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“A compelling memoir that speaks to our soil and society” – Danielle Bowler reviews Sara-Jayne King’s Killing Karoline for the Mail & Guardian

Killing Karoline deals with important topical issues relating to adoption, identity, race, mental health and addiction.

Born Karoline King in 1980 in Johannesburg South Africa, Sara-Jayne (as she will later be called by her adoptive parents) is the result of an affair, illegal under apartheid’s Immorality Act, between a white British woman and a black South African man. Her story reveals the shocking lie created to cover up the forbidden relationship, and the hurried overseas adoption of the illegitimate baby, born during one of history’s most inhumane and destructive regimes.

Killing Karoline follows the journey of the baby girl (categorised as ‘white’ under South Africa’s race classification system) who is raised in a leafy, middle-class corner of the South of England by a white couple. It takes the reader through her formative years, a difficult adolescence and into adulthood, as Sara-Jayne (Karoline) seeks to discover who she is and where she came from.

Plagued by questions surrounding her own identity and unable to ‘fit in’ Sara-Jayne begins to turn on herself. She eventually returns to South Africa, after 26 years, to face her demons. There she is forced to face issues of identity, race, rejection and belonging beyond that which she could ever have imagined. She must also face her birth family, who in turn must confront what happens when the baby you kill off at a mere six weeks old returns from the dead.

Sara-Jayne King is a mixed-race South African/British journalist and radio presenter whose career spans over a decade and has taken her across the globe in search of remarkable stories and fascinating characters. While studying for an LLB degree in the UK, Sara-Jayne realised her passion lay elsewhere and, after graduating, she went on to complete a Master’s in Journalism in 2004. Her career began as a junior journalist in local radio in London and since then has included roles in the Middle East and Africa, most recently as a senior editor for news channel eNCA and presenter for Primedia’s talk radio station Cape Talk.

Read Danielle Bowler’s rave review of King’s memoir, as published in the Mail & Guardian:


A word that is woven into the fabric of South Africa, stealthily slipping into our everyday language.

See a cute puppy? “Shame.” Tell a friend you had a bad day? “Shame.”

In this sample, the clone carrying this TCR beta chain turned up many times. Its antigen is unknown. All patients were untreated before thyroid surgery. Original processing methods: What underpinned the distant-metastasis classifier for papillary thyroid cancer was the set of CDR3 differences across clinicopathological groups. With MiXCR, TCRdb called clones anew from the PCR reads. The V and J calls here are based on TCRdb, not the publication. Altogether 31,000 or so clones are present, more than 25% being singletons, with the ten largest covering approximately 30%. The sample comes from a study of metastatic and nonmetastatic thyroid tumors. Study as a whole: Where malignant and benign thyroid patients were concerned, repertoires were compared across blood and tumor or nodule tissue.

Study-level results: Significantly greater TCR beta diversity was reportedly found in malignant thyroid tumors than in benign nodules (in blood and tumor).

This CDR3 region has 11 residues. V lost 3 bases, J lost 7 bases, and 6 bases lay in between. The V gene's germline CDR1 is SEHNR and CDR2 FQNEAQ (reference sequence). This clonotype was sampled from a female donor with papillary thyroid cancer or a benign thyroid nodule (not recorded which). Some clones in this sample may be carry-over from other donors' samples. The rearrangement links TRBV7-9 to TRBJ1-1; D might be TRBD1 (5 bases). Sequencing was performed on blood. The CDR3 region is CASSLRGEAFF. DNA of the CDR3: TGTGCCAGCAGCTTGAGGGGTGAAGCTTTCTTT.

Someone stressing you out? “Ooh shame! Do they even know me!”

This strange, slippery word has, like “sorry”, taken on multiple meanings that are neatly folded into its letters.

“Shame”, we utter casually.

I wonder why.

The word has become a signature of our South African vernacular: dextrous, fluid and multitextured. But it reverberated differently as I read Sara-Jayne King’s remarkable memoir, Killing Karoline. Here, shame sprawls out in multiple directions: touching South African history, family connections, internalised emotions and tangential echoes that reflect my own experience of navigating the world as a coloured person.

My fascination with shame’s dimensions began while reading academic Zimitri Erasmus’s paper, ‘Shame and the Case of the Coloured’. She writes about how the myth of racial purity in strictly defined black and white identities created a fear of “racial mixing”. This came to be known as miscegenation, which, as author JM Coetzee writes, has connotations of “blood, flaw, taint and degeneration”.

There are multiple sites of shame for Erasmus too: “Shame for our origins of slavery, shame for the miscegenation, shame, as colonial racism became instituted, for being black.”

Of the multiple use of the word in South Africa, she writes: “It is no coincidence that the word ‘shame’ has been reduced to an utterance of tenderness, sympathy or empathy so that we would exclaim ‘shame’ on seeing a baby or a beggar, whilst the meaning of disgrace has been excised in common usage.”

Although we can deny and reject this imposed shame, which claims agency over ourselves and our bodies, it marks us in varied and inescapable ways. Reclaiming ourselves is, therefore, a radical act.

Killing Karoline, a novel rooted in such reclamation, unfolds a personal history that cuts the reader to the core. It’s a narrative that is both shocking and subtly unsurprising, given the race politics in our country.

Karoline’s story begins with a crime: a white woman’s affair with a black man during apartheid. As Kris falls pregnant, hoping the baby is her white husband Ken’s child, she remains silent about her transgression. When the baby is born, she is declared white — a box ticked atop a racial hierarchy, a safety net that would serve to keep a family intact and a secret safe — if only for a while.

A few weeks later, however, it becomes clear that the baby is not white and, with this, an apartheid sin morphs into an unthinkable evil. Kris eventually spills the secret and, alongside Ken, they spin a story of sickness, for which the baby requires treatment in London. They take her abroad and give her up for adoption, telling everyone in South Africa that she has died.

They kill Karoline. In another country, she becomes Sara-Jayne. Same, different and forever altered.

There are books that seep into your skin: you root for some characters, despise others and cling to the story as pages turn and words connect with some part of you, of your story or sense of humanity. Killing Karoline is one of these books. With vulnerability, honesty and openness, Sara-Jayne King deftly crafts a personal narrative into a compelling memoir that speaks to our soil and society, and resonates beyond it.

Continue reading Bowler’s review here.

Killing Karoline

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